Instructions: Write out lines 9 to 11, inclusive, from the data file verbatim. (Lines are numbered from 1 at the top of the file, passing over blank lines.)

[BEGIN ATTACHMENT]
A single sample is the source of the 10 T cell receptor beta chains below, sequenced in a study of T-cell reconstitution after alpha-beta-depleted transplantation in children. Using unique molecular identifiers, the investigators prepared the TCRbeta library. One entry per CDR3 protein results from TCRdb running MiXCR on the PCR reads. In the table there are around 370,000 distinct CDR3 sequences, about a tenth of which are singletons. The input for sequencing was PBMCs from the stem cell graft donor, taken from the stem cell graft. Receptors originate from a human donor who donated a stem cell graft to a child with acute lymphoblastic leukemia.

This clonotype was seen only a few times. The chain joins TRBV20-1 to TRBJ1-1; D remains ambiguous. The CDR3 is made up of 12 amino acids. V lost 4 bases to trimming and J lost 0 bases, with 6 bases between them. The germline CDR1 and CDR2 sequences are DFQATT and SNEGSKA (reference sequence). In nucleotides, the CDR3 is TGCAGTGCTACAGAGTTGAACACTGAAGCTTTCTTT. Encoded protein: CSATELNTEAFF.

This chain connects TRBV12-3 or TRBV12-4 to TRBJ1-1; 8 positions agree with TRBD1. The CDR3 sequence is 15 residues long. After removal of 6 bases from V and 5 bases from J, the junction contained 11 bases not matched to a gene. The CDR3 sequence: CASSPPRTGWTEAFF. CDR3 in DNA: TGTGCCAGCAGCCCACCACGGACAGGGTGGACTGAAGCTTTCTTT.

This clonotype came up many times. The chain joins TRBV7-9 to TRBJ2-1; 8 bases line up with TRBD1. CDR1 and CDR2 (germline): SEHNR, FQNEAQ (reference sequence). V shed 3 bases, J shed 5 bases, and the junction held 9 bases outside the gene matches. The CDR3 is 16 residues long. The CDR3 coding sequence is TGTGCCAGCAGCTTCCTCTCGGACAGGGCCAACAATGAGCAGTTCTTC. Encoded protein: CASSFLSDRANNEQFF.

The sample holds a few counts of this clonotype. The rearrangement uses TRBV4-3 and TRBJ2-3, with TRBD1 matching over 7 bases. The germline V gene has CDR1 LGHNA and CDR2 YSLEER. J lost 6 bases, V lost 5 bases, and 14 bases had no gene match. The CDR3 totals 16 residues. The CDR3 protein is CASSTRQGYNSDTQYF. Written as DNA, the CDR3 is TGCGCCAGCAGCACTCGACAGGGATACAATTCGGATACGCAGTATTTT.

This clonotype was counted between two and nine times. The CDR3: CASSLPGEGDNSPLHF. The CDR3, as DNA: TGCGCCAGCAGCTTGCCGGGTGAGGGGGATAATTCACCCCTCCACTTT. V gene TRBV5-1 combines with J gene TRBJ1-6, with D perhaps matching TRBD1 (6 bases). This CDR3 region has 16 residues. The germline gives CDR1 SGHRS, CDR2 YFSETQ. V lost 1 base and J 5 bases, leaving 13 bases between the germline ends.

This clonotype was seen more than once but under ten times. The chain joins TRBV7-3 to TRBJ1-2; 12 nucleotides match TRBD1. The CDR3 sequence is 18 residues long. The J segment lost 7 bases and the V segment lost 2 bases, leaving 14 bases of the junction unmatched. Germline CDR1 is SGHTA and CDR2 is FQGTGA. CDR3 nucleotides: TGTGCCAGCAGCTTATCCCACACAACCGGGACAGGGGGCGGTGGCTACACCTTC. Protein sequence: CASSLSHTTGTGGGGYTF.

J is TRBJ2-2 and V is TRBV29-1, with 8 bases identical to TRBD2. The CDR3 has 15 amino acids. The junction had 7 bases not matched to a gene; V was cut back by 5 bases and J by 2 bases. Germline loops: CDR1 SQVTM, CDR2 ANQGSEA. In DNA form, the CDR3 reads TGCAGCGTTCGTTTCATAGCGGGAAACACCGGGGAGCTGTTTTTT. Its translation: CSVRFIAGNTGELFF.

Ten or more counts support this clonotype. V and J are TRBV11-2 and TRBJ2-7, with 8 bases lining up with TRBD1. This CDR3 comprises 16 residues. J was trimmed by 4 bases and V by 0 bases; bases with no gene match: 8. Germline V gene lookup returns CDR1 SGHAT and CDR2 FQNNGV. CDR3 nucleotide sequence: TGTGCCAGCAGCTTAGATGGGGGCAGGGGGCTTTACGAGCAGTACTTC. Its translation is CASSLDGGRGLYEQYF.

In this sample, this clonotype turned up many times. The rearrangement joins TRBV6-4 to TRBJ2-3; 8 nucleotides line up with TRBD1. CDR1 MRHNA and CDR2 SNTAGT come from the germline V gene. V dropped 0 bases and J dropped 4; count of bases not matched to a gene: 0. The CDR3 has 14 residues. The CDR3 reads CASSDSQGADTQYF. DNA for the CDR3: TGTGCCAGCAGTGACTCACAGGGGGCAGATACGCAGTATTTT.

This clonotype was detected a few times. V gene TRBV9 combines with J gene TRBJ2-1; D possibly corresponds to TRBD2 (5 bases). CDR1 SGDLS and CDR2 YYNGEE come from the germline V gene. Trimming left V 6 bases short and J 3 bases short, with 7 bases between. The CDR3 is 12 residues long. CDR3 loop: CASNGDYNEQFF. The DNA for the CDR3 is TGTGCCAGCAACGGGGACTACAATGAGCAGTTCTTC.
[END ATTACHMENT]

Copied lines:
Ten or more counts support this clonotype. V and J are TRBV11-2 and TRBJ2-7, with 8 bases lining up with TRBD1. This CDR3 comprises 16 residues. J was trimmed by 4 bases and V by 0 bases; bases with no gene match: 8. Germline V gene lookup returns CDR1 SGHAT and CDR2 FQNNGV. CDR3 nucleotide sequence: TGTGCCAGCAGCTTAGATGGGGGCAGGGGGCTTTACGAGCAGTACTTC. Its translation is CASSLDGGRGLYEQYF.

In this sample, this clonotype turned up many times. The rearrangement joins TRBV6-4 to TRBJ2-3; 8 nucleotides line up with TRBD1. CDR1 MRHNA and CDR2 SNTAGT come from the germline V gene. V dropped 0 bases and J dropped 4; count of bases not matched to a gene: 0. The CDR3 has 14 residues. The CDR3 reads CASSDSQGADTQYF. DNA for the CDR3: TGTGCCAGCAGTGACTCACAGGGGGCAGATACGCAGTATTTT.

This clonotype was detected a few times. V gene TRBV9 combines with J gene TRBJ2-1; D possibly corresponds to TRBD2 (5 bases). CDR1 SGDLS and CDR2 YYNGEE come from the germline V gene. Trimming left V 6 bases short and J 3 bases short, with 7 bases between. The CDR3 is 12 residues long. CDR3 loop: CASNGDYNEQFF. The DNA for the CDR3 is TGTGCCAGCAACGGGGACTACAATGAGCAGTTCTTC.